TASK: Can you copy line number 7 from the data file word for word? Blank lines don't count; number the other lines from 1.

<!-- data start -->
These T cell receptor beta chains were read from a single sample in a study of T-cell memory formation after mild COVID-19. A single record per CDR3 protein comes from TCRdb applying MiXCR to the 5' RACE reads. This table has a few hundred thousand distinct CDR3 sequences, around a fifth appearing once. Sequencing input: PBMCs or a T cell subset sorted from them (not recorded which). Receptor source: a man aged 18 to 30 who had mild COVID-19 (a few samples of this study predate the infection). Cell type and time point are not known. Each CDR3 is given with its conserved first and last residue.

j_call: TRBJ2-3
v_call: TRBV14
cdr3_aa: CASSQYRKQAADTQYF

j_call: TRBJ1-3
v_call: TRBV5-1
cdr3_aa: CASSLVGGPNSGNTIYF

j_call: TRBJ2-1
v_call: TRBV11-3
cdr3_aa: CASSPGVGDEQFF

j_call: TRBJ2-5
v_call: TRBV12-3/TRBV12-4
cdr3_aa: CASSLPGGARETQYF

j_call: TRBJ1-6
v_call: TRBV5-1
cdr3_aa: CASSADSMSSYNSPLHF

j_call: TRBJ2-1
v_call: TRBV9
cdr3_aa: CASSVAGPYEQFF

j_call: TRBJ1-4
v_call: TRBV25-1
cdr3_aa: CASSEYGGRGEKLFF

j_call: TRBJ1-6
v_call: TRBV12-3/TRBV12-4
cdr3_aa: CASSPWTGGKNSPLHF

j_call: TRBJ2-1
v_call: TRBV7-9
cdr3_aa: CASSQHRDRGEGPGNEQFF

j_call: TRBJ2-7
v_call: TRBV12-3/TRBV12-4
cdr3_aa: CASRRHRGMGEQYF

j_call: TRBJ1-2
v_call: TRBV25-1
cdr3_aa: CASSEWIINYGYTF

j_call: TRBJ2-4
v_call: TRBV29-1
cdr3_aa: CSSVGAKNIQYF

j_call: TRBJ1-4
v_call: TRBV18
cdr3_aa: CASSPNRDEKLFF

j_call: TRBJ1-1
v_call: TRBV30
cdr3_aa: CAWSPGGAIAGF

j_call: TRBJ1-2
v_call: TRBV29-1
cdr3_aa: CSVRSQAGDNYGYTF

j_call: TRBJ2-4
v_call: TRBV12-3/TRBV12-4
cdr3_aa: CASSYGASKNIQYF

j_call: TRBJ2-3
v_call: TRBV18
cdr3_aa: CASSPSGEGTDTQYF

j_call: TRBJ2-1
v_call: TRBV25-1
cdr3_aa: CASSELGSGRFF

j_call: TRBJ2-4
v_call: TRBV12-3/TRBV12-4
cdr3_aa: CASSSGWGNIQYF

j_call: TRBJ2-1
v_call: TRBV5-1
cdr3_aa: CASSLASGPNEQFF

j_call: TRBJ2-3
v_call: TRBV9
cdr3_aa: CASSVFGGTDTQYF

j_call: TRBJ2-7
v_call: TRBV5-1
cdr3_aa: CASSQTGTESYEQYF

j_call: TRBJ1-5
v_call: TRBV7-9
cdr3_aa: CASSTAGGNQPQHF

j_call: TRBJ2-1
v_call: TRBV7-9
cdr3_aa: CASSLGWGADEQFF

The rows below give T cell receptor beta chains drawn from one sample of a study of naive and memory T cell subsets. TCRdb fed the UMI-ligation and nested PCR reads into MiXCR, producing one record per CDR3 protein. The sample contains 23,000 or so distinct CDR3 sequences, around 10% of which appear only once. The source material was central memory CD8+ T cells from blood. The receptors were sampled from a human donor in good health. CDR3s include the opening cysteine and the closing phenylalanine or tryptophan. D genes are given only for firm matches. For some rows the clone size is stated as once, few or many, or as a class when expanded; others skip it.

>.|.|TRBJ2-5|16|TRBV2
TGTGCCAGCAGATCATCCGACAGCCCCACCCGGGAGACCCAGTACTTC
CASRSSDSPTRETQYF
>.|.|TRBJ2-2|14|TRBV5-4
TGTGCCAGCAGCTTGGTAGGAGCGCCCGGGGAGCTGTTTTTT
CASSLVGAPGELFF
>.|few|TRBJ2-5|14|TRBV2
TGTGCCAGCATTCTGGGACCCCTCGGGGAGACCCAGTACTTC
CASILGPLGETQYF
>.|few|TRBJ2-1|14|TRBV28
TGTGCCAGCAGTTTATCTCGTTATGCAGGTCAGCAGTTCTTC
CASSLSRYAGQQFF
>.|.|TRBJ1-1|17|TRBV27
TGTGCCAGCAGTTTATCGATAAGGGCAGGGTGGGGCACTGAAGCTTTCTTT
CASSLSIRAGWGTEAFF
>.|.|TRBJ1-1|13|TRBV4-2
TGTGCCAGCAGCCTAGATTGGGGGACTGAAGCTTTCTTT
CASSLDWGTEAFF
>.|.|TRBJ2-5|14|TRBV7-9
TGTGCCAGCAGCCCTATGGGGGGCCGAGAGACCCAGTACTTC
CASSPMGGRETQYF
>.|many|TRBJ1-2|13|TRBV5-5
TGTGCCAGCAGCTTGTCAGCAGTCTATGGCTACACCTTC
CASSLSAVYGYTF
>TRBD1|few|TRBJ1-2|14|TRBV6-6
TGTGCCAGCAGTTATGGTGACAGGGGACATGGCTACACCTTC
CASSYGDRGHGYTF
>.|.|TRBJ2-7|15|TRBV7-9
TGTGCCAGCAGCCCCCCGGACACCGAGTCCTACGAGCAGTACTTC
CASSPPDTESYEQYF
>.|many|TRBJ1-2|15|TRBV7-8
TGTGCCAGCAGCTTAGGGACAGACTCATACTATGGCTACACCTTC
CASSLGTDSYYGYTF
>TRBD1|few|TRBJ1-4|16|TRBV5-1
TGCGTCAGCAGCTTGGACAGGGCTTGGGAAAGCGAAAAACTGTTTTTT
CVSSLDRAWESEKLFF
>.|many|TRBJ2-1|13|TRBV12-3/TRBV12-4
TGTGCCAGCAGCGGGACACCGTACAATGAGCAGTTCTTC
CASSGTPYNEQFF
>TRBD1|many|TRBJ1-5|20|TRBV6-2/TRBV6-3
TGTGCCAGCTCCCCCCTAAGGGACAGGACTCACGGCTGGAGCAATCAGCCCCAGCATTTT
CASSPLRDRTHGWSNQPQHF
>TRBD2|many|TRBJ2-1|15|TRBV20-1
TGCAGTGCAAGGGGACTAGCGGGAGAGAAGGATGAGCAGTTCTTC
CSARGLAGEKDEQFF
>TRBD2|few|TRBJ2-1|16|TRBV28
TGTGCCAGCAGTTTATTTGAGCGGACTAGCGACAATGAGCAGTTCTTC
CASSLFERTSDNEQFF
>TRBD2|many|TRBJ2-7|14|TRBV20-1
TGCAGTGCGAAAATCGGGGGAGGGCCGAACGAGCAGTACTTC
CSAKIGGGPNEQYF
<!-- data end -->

cdr3_aa: CASSLVGGPNSGNTIYF